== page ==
Considering the clinical symptoms, the patient was treated with high-dose steroid burst. However, upon that the patient’s condition worsened rapidly with further loss of weight and intermittent high fever, despite antibiotic and antifungal treatment. Thus, steroids were withdrawn. Infectious disease testing, including human immunodeficiency virus, Tuberculosis, Schistosomiasis, Malaria, and Leishmaniosis were negative, expect of previous Hepatitis B and EBV infection (anti EBV VCA IgM-ELISA negative, anti EBV VCA-ELISA IgG 11 E/ml; anti EBNA IgG-ELISA 14 E/ml). While no signs of chronic HBV infection were seen, EBV DNA in the peripheral blood reached high levels (2.8 × 106 copies/mL). Along with the clinical symptoms CAEBV was therefore assumed, without evidence of previous immune deficiency. Positron emission tomography (PET)-CT revealed a high glucose uptake in the thyroid, liver, adrenal gland and in the examined bone areas (Fig. 1a).
Fig. 1
Fig. 1

Detection of Chronic Active Epstein-Barr-Virus infection associated T-cell-lymphoproliferative disease. a PET-CT showed suspect glucose uptake in the thyroid (➔), liver (), as well as in the iliac crest (*). b Targeted bone marrow biopsy revealed aggregates of intravascular pleomorphic cells (HE, × 200). Immunohistochemistry confirmed positivity for CD3 (c) and Perforin (d). Furthermore EBER-CISH demonstrated active EBV infection within these T-cells (e). f Subsequently T-cell receptor clonality analysis resulted a polyclonal T-cell population (vγ1–8, vγ10)

Based on PET-CT findings a targeted biopsy of the bone marrow and the thyroid gland were performed to facilitate a definite diagnosis. Histological evaluation of the bone marrow biopsy now revealed a hyperplastic hematopoiesis with prominent erythropoiesis and left shifted myelopoiesis. In addition, in this biopsy conventional histomorphology (Fig. 1b), underlined by immunohistochemical findings revealed small aggregates of partly intravascular localized, highly proliferated (Ki67 90%) middle–sized lymphoid cells with coexpression of CD3 (Fig. 1c) and perforin (Fig. 1d) but missing expression of CD4 and CD8. Additional findings included negativity of the atypical T-cells for CD34, TdT, CD20 and CD56. Performing EBER-in-situ-hybridization active EBV infection within these T-cells was detected (Fig. 1e). Parallel examination of thyroid gland tissue provided large aggregates of the identical middle-sized highly pleomorphic and proliferated T-cell population with consecutive displacement of thyroid follicles (Fig. 2a-f). T-cell receptor clonality analysis by amplification of Vɣ1–11-region und multiple Jɣ-regions of T-cell receptor-gamma-gene provided a polyclonal pattern (Fig. 1f). Altogether, histological findings along with flow cytometry analysis and molecular data excluded diagnosis of T-cell lymphoma or lymphoblastic leukemia. As hemophagocytic lymphohistiocytosis (HLH) is often associated with CAEBV the clinical criteria for HLH were evaluated but were not fulfilled. Moreover, no typical findings of HLH were seen in the bone marrow biopsy. According to the 2017 WHO classification diagnosis of CAEBV of T/NK-cell type, systemic form was finally made [8].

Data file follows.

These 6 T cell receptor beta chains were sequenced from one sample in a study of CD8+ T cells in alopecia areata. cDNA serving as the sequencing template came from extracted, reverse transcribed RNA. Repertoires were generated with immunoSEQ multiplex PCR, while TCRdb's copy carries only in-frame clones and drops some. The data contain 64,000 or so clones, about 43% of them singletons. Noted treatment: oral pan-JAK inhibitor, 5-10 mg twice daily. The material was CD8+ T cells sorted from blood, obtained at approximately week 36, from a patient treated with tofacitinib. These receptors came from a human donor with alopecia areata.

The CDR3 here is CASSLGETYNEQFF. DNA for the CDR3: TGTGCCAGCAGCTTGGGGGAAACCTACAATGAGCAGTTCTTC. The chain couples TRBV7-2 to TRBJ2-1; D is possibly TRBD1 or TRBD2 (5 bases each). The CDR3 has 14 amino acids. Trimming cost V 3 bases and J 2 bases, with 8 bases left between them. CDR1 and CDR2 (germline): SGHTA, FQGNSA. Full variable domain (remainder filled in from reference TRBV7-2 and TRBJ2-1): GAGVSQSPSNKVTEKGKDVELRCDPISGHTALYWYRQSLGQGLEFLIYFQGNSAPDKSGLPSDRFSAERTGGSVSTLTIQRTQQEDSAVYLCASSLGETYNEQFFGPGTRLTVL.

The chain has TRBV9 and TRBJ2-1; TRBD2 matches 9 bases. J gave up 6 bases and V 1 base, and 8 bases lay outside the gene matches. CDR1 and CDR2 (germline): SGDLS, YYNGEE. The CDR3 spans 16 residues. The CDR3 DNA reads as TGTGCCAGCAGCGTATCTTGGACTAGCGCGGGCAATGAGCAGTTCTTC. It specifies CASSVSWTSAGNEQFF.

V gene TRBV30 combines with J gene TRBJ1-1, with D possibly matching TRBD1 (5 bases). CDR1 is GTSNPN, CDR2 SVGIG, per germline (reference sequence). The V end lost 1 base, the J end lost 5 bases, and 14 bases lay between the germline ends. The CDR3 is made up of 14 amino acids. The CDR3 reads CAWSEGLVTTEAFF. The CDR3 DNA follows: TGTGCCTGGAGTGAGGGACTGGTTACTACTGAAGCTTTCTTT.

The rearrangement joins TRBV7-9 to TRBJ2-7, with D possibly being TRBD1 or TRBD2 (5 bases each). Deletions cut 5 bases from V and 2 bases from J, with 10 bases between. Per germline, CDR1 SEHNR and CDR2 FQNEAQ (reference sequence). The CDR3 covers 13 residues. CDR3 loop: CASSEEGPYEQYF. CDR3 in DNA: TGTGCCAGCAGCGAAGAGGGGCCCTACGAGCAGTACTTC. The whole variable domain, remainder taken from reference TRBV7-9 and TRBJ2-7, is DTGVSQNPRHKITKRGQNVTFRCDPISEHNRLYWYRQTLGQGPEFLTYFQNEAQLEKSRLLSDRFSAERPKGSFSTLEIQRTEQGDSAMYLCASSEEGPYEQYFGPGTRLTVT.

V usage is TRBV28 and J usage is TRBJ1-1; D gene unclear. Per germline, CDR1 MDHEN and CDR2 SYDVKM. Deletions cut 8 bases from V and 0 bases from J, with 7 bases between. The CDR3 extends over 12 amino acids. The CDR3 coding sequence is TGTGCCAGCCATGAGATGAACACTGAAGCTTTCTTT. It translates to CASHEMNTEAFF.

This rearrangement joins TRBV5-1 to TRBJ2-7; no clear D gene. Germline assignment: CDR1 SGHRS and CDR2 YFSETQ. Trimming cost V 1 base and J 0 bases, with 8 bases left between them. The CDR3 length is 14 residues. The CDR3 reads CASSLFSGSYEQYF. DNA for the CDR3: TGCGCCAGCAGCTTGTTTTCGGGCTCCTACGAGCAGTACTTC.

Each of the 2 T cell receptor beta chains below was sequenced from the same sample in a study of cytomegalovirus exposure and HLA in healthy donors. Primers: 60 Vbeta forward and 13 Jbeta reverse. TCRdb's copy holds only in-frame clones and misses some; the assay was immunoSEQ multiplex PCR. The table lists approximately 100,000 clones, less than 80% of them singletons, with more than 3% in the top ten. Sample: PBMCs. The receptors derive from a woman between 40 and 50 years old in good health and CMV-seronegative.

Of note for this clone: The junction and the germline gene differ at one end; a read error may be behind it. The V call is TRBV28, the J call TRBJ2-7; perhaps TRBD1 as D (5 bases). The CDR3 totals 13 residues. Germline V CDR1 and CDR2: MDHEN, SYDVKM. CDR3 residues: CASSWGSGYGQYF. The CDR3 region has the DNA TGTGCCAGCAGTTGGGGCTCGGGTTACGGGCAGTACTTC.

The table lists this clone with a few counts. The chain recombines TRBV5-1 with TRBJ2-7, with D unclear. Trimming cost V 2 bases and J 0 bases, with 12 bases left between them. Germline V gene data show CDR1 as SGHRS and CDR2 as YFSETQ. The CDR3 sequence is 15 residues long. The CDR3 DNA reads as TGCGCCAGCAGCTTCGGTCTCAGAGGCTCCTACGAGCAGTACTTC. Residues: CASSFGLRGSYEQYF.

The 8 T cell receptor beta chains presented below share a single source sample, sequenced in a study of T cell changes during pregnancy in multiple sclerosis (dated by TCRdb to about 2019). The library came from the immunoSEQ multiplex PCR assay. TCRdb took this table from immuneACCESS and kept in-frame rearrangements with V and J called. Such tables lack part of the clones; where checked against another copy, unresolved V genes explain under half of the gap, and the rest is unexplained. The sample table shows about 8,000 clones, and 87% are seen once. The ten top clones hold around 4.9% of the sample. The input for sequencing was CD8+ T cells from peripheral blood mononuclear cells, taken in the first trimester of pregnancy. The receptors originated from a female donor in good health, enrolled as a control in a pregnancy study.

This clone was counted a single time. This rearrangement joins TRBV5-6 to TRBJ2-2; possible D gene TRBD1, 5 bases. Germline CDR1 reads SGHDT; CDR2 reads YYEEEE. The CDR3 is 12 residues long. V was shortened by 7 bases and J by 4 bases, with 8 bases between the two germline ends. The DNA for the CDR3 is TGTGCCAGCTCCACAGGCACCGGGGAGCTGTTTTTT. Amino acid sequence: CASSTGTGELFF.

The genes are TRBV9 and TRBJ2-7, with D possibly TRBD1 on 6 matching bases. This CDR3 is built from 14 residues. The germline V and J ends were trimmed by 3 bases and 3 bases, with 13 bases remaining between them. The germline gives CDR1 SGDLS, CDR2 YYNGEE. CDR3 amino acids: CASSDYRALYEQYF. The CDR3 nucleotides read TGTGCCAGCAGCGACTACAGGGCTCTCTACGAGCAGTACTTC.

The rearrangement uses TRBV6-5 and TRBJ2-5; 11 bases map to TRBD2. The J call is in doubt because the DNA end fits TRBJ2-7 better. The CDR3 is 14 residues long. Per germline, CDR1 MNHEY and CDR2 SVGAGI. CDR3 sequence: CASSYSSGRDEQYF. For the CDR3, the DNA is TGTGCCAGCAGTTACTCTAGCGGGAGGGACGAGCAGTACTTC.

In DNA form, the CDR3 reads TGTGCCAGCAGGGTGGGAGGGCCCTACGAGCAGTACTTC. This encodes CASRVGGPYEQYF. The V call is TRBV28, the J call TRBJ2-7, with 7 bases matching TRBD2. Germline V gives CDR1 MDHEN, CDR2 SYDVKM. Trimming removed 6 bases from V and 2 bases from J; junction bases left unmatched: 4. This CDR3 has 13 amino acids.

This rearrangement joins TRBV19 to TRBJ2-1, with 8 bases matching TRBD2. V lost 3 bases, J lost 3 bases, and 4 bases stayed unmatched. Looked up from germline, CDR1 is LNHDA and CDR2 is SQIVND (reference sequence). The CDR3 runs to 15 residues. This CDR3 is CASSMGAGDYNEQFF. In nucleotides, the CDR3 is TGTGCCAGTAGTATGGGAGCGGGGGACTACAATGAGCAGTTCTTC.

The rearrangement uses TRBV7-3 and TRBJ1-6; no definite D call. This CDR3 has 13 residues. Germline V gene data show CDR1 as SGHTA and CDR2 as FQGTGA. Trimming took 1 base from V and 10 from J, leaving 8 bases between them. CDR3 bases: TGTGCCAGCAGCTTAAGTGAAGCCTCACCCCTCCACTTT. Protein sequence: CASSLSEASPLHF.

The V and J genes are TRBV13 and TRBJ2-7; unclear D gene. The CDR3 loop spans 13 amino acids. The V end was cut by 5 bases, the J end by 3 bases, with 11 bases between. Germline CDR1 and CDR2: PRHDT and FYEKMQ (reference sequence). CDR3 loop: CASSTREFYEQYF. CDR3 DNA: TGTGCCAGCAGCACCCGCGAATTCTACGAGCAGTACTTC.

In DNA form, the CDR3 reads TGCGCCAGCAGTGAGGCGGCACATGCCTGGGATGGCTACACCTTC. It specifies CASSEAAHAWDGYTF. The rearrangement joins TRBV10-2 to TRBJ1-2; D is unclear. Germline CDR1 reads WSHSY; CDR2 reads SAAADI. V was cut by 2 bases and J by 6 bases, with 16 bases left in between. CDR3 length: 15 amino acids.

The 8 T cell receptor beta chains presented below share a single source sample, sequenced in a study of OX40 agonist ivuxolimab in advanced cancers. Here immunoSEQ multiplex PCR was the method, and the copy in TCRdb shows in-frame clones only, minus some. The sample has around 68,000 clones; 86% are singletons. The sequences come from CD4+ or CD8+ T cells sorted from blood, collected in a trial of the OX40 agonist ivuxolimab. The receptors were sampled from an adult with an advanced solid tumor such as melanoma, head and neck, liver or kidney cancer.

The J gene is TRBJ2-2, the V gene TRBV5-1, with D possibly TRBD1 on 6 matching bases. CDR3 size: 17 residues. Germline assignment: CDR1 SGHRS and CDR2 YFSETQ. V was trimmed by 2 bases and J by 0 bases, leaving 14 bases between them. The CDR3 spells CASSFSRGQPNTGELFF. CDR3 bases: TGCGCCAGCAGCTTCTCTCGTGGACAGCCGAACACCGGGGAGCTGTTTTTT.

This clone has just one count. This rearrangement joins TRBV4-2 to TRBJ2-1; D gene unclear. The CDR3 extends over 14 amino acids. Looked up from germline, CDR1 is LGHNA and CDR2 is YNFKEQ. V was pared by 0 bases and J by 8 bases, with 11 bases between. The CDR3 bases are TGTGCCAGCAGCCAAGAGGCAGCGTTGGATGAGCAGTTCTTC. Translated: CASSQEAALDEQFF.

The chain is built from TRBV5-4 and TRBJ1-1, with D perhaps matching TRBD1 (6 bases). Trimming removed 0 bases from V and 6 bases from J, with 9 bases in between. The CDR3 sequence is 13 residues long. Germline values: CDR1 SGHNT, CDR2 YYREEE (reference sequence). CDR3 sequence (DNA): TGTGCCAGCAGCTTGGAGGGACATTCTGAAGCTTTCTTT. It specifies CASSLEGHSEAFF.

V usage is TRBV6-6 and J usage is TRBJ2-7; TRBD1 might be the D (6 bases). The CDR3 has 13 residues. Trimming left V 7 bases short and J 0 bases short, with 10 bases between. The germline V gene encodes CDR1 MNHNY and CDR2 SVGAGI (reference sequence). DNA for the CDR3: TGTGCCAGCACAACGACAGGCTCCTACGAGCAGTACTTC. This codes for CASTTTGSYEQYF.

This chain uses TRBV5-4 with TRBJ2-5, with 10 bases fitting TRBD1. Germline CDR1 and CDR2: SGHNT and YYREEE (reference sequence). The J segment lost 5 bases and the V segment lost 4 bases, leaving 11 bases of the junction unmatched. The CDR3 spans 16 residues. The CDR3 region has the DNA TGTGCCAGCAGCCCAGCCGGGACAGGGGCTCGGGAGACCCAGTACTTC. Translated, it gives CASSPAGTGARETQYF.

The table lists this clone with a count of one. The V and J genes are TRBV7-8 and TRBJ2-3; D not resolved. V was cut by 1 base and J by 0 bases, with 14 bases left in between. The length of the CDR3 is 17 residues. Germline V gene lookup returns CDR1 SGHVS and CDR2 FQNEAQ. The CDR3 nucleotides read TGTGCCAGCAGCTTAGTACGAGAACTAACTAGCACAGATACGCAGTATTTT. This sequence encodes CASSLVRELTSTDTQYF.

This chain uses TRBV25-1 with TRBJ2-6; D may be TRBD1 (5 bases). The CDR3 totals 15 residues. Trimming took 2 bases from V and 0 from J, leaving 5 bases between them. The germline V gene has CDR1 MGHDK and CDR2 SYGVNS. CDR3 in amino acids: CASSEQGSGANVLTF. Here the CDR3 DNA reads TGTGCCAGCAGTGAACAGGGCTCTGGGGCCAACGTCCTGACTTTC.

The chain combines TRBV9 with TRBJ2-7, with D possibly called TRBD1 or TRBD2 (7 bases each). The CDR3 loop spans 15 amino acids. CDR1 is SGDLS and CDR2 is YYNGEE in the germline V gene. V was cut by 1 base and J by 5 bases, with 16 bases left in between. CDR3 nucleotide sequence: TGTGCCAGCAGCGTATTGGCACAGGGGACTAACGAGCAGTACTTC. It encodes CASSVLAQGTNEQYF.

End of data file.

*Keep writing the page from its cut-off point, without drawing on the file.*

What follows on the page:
Fig. 2
Fig. 2

Thyroid gland involvement. a and b Biopsy of thyroid gland revealed large aggregates of intravascular located middle-sized highly pleomorphic cells on HE stained slides (× 100 and × 200). The implementation of CD34 immunohistochemistry (c) ensured intravascular localization of these cells, characterized by positivity for CD3 (d) and Perforin (e). Further Ki67 staining showed high proliferative activity (f)

Based on the data by Sawada et al. [9], the patient was then treated with methylprednisolone and cyclophosphamide as cooling down step to reduce the high viral load. Given the persisting renal failure we refrained from immunosuppression with cyclosporine A. In the further course the patient developed an epileptic seizure and clinical symptoms of meningitis. To clarify whether these symptoms were related to CAEBV or EBV-associated T-cell LPD a lumbar puncture was performed and cranial MRI was repeated. Indeed, cerebrospinal fluid was positive for EBV DNA but did not include atypical T-cells. Cranial MRI now showed typical radiological signs for viral meningitis. We regarded this as a clinical progression and initiated chemotherapy with cyclophosphamide, doxorubicin, vincristine and prednisolone (CHOP). Despite its limited activity for EBV-infection we also started treatment with foscavir. Upon this and 2 cycles of CHOP the EBV load decreased remarkably from 2.8 × 106 copies/mL to < 200 copies/mL. An additional cycle of CHOP was administered and the patient remained in complete remission so far (Fig. 3).
Fig. 3
Fig. 3

Clinical course. The graph shows the significant drop of Epstein-Barr viral load in the peripheral blood after initiation of chemotherapy. After 3 cycles of CHOP chemotherapy PCR for EBV-DNA was negative. In addition, PET-CT scan revealed no glucose-uptake of initial positive lesions. CHOP: cyclophosphamide, doxorubicin, vincristin and prednisolon

Discussion and conclusion

EBV infection usually causes polyclonal or monoclonal proliferations of B-cells, typically in immunocompromised hosts. In very rare cases, mostly in Asia or South America, EBV-associated LPD develop, that include polyclonal, oligoclonal and monoclonal proliferations of T-cells and/or NK-cells [35]. While EBV-associated LPD of B-cells mainly occurs in older patients, EBV-associated LPD of T/NK-cells affects predominantly younger individuals [4, 10, 11]. LPD of T/NK-cells encompasses different clinical entities such as CAEBV, EBV-associated HLH, hypersensitivity to mosquito bites and severe-type hydroa vacciniforme [2, 3, 12]. Revised diagnostic criteria for CAEBV encompass EBV-related illness of greater than three months duration, increased EBV DNA (≥ 102,5 copies/μg) in peripheral blood or RNA in affected tissue as well as abnormally high levels of EBV antibodies [3]. A proposed clinicopathologic classification of CAEBV associated LPD of T/NK-cells based on pathologic and molecular data differentiates three categories: polymorphic LPD without clonal proliferation (A1), polymorphic LPD with clonality (A2) and monomorphic LPD with clonality [1, 5]. Based on this categorization the here presented case has to be classified as polymorphic LPD without clonal proliferation.